California’s dairy farmers were struggling to regain profitability. Then came the trade wars

“The overall feeling is that we hit ‘peak cow’ five or six years ago.”

Devin Gioletti, a fourth-generation dairy farmer in this Central Valley community, was outlining for me the trajectory of the dairy industry in California, the nation’s largest. He was alluding back to when the industry was still growing and milk prices were rising, and his family farm was expanding the herd and investing in advanced equipment to raise the productivity of its thousands of cows.

Things look different now. The industry, including his farm, has been unprofitable since 2014, when prices peaked. Since then, the average producer price for raw milk has fallen by almost one-third, to less than the cost of production.

For a few months this spring, it looked as if milk prices were finally turning around. Then came the tariffs.

Starting at the beginning of July, Mexico and China imposed tariffs on U.S. dairy products in retaliation for Trump administration trade belligerence. China, which had been developing as a promising new market for U.S. dairies, imposed new tariffs on dairy products almost across the board as Trump moved to place 25% tariffs on up to $50 billion in imported goods; combined with existing tariffs, the levies now reach as high as 45% on some products. Trump added 10% tariffs on an additional $200 billion in Chinese imports in August, with a threat to raise them to 25% on Jan. 1.

Meanwhile, Mexico, retaliating for Trump tariffs aimed at forcing a renegotiation of the North American Free Trade Agreement, imposed 25% tariffs on U.S. cheese. Although the agreement has been modestly renegotiated, the tariffs are still in place.

Those moves have left dairy producers feeling like collateral damage in a war they had nothing to do with. Wisconsin may bill itself as “America’s Dairyland,” but California is the leading dairy state in the union, with the most cows and highest production. California dairies had made great strides in opening new foreign markets, in part by exploiting the benefits of NAFTA and by focused approaches to China and other Asian markets.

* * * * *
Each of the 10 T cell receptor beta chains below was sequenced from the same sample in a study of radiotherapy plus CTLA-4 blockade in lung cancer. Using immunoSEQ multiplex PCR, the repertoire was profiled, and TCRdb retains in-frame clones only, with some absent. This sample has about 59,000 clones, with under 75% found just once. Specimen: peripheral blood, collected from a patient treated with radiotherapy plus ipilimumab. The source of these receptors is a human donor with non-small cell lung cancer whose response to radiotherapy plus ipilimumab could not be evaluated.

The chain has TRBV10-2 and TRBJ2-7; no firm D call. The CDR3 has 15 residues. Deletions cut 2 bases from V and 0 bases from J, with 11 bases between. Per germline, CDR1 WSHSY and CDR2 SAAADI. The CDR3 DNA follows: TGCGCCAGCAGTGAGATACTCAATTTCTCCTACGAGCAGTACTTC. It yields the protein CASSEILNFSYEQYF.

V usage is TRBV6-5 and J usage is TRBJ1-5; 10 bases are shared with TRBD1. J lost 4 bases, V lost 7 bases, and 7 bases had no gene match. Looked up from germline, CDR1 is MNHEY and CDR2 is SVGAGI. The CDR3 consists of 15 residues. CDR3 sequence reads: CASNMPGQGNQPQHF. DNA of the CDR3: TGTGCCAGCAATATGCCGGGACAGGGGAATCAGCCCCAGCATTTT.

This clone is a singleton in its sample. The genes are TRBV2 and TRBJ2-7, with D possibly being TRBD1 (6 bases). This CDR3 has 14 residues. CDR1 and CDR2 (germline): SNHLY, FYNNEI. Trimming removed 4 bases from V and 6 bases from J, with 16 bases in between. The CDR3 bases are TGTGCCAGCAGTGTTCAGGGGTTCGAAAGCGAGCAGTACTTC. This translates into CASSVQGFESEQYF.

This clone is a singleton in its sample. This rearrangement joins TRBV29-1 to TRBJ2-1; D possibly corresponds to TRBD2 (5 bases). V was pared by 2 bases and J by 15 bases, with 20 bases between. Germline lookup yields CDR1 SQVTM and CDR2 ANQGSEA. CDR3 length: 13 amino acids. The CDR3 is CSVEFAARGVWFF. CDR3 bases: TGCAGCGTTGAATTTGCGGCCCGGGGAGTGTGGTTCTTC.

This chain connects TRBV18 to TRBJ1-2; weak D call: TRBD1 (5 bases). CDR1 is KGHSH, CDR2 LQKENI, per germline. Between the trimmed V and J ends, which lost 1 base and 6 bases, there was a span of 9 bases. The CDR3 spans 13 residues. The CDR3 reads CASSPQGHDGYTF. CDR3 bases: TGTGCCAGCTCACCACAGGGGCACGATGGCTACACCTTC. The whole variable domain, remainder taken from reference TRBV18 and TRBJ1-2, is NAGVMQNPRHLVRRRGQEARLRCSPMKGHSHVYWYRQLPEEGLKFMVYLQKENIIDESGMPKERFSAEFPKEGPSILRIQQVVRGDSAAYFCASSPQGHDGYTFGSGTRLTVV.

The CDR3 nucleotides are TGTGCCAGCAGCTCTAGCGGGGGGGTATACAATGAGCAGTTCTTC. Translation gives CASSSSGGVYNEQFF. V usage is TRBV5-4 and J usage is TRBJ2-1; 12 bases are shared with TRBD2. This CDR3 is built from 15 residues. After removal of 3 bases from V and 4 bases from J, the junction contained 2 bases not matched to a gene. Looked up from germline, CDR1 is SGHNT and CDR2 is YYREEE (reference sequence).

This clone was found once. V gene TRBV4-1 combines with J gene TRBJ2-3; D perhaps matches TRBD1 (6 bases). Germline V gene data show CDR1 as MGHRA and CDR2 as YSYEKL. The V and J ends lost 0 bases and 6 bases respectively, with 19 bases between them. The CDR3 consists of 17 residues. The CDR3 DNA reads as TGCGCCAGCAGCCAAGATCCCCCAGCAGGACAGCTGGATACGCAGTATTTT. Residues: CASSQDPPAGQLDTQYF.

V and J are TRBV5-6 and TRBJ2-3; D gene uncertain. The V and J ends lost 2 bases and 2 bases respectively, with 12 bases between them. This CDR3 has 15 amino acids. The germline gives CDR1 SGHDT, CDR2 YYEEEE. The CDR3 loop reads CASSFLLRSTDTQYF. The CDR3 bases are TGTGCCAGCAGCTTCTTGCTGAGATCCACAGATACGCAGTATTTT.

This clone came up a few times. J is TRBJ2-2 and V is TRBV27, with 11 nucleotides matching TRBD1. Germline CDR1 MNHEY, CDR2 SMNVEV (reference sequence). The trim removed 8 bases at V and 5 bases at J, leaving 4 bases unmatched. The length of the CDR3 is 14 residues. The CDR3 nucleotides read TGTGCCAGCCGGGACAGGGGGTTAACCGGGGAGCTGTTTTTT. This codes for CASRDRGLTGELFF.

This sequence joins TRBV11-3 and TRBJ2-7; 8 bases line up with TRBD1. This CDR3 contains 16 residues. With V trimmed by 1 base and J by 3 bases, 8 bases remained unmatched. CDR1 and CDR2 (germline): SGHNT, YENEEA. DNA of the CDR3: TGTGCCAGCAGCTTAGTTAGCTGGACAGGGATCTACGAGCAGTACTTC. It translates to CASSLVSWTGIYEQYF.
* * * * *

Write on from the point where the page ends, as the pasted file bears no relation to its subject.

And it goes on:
“Two decades ago, this industry was largely domestic,” says Rachel Kaldor, executive director of the Dairy Institute of California, a statewide trade association. Now, with a third of its production exported to trading partners that are “exercised about tariffs being thrown on their products and want to retaliate, we look like we’re going to be vulnerable,” she says.

“These are markets we’ve been working on for years,” says Annie AcMoody, chief economist for the trade group Western United Dairymen. Dairy producers fear that while they’re shut out of the markets, competitors from Europe, Australia and New Zealand will take the opportunity to strengthen their foothold. “Once you lose a market, it takes time to get it back,” she says.

For Gioletti and other members of California Dairies Inc., the state’s largest dairy cooperative and the second-largest in the U.S., the trade war with China has had a direct effect: “We no longer sell any products into China since the middle of this year,” says Rob Vandenheuvel, the co-op’s vice president of industry and member relations. That means the loss of 6% to 9% of its sales of milk powder. “We’re down to zero there.”

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